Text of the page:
Remittances to Vietnam from overseas Vietnamese, guest workers and people who want to make investments at home have surged ahead of Tet, or the Lunar New Year holiday that begins next month.
Revenue from remittance transactions in January at SBR, the remittance unit under Ho Chi Minh City-based lender Sacombank, were 200-300 percent higher than figures in the other months of the year, according to chairman and general director Tran Minh Khoa.
Similarly, Dong A Money Transfer, the remittance arm of local lender Dong A Bank, recorded some 140,000 remittance transactions in the first half of this month alone, up 17 percent year-on-year, according to deputy director and sales manager Vu Thanh Trung.
As regulations on money transfer at each country vary, the amounts of remittance per transaction are also different, according to Trung.
For instance, money sent home by Vietnamese from Asian countries range between US$1,000-2,000 per transaction, while remittances sent from the U.S. can be from $500 to $800 per transaction.
Remittances to Vietnam in 2018 were estimated at $18.9 billion, accounting for 6.6 percent of the country’s GDP (gross domestic products), the Vietnam Television reported on December 25.
Earlier, statistics by the World Bank showed that Vietnam’s remittance grew ten percent year on year.
The country received $11.88 billion and $13.8 billion of remittances in 2016 and 2017, respectively.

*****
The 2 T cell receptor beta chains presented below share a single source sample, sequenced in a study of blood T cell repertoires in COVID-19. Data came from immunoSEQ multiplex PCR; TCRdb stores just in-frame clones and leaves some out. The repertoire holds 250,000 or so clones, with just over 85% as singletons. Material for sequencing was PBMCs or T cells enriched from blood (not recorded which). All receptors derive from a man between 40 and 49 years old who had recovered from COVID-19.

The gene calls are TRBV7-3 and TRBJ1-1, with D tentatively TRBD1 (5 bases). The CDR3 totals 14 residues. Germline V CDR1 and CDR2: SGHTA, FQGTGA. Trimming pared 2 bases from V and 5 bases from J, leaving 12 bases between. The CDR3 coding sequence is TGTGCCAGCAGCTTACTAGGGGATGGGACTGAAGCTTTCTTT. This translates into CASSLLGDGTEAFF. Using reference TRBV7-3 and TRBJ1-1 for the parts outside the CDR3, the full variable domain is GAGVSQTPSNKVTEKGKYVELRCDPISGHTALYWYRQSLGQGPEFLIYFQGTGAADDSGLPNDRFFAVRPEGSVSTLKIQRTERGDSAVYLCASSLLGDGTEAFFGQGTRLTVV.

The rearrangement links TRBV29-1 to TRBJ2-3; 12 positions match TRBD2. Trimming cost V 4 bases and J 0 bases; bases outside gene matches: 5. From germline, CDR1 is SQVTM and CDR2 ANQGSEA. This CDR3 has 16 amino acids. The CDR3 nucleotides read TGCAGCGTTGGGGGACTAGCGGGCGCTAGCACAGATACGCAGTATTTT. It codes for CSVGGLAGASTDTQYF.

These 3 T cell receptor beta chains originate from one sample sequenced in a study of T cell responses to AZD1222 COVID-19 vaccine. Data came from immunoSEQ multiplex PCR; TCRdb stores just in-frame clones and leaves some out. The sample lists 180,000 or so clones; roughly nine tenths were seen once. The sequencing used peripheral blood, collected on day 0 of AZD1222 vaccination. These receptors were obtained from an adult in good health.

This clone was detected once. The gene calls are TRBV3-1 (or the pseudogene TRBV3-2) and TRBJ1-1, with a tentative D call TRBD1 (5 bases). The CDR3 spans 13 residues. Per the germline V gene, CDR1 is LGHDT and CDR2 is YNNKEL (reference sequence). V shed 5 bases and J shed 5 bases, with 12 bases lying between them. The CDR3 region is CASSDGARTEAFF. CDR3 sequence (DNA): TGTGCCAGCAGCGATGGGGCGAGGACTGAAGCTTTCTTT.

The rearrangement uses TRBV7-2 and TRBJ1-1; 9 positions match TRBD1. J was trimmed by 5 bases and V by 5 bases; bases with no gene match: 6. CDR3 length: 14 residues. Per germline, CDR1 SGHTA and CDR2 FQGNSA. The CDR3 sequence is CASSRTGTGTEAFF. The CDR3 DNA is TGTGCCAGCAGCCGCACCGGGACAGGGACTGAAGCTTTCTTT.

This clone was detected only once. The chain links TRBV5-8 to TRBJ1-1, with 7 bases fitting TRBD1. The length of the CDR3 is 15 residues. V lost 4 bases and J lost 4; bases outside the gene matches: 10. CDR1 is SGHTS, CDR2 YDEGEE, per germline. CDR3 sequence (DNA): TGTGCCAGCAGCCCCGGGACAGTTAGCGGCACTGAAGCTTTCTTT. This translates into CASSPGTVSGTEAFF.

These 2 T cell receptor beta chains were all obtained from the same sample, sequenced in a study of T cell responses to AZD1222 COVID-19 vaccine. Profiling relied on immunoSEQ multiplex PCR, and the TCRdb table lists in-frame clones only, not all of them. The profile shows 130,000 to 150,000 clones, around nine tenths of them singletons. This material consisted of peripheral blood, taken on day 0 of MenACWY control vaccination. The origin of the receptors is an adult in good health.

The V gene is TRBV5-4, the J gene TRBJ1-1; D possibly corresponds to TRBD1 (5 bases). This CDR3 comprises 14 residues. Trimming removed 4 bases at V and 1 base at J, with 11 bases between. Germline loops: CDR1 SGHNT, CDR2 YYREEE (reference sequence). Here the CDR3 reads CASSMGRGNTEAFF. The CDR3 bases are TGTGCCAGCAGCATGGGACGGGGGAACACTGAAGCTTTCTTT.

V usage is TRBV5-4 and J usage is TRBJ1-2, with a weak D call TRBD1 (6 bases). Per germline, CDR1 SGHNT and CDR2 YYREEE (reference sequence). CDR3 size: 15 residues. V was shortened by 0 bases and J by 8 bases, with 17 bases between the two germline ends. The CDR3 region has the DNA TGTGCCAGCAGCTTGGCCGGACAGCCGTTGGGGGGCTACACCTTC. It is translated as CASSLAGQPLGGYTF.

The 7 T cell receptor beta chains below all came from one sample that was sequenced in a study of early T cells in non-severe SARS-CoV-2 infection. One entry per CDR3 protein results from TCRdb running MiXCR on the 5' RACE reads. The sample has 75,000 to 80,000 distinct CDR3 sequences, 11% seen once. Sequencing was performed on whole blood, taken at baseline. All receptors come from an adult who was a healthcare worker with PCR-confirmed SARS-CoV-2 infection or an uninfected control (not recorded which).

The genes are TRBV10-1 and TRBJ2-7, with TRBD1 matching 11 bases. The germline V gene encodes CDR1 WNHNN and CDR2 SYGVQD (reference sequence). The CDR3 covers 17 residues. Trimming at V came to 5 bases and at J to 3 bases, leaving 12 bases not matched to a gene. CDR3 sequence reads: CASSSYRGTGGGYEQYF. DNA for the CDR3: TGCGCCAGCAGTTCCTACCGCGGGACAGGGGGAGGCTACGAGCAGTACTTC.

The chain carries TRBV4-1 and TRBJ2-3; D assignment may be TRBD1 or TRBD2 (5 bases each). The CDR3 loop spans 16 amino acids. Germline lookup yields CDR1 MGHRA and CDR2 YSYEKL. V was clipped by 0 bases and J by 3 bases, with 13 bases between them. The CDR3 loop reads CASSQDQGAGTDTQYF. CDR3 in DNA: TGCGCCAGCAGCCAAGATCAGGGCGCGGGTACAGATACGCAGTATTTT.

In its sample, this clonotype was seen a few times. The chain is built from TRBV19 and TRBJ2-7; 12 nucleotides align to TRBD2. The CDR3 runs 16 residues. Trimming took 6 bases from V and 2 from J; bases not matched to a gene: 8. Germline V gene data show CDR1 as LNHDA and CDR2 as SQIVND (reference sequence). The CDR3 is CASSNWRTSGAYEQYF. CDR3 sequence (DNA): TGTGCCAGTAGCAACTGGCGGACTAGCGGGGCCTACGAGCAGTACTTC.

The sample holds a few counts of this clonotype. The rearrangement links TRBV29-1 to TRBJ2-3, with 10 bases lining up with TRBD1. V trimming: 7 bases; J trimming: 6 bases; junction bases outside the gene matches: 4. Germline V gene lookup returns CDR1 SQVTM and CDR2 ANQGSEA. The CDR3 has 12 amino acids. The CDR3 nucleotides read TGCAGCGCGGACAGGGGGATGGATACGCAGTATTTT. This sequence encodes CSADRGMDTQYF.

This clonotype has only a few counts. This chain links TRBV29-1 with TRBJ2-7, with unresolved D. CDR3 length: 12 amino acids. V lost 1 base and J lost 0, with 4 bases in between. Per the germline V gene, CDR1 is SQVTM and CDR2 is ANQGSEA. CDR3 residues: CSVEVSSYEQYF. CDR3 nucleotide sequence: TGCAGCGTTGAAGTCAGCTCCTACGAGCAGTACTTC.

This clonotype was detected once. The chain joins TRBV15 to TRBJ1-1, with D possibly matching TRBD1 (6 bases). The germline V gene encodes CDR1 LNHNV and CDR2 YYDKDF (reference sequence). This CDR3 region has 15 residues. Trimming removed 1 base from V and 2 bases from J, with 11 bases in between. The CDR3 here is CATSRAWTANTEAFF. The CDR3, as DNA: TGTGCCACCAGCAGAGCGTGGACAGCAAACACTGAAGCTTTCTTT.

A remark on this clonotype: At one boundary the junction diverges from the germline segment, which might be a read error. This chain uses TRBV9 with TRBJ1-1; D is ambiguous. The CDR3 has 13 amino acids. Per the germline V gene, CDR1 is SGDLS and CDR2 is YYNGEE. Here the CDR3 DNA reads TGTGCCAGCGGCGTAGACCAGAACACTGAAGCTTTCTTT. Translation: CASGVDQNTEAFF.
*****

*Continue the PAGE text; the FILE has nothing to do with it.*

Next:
The World Bank thus forecast that Vietnam would remain one of the largest recipients of remittances in the world in 2018, with the year’s remittances estimated at $15.9 billion.
According to Khoa, the SBR chairman, while overseas Vietnamese, or Viet Kieu, used to be the main source of remittances, money now also come from guest workers and people who want to invest in production and business in the Southeast Asian country.
“Remittances from overseas Vietnamese were even decreasing as their relatives in Vietnam were less dependent on this kind of aid, given the country’s increased per capita income,” Khoa said.
In addition, the generation of overseas Vietnamese that mainly made up of remittance flow to Vietnam is getting older and have fewer relatives who stay in Vietnam.
Meanwhile, remittances from Vietnamese guest workers, according to Khoa, are growing strongly because the number of people joining the labor export market increases 10-15 percent annually on average.
According to a report by the Department of Overseas Labor Management under the Ministry of Labor, Invalids and Social Affairs, there were 142,860 Vietnamese working in other parts of the world in 2018, exceeding the normal figure of 100,000 Vietnamese guest workers per year.
Accordingly, Vietnamese workers in Taiwan, Japan, Malaysia, South Korea, and the UAE have been the leading sources of remittances to Vietnam.
Vietnam has maintained a zero percent interest-rate on deposits in U.S. dollars since 2015, meaning people were no longer able to take profit from savings in the foreign currency. Despite this, remittances in U.S. dollars to Vietnam remain on a positive trend, according to Nguyen Hoang Minh, deputy director of the Ho Chi Minh City branch of the State Bank of Vietnam.
By the end of 2018, remittances to Ho Chi Minh City were estimated at $5 billion, according to Minh.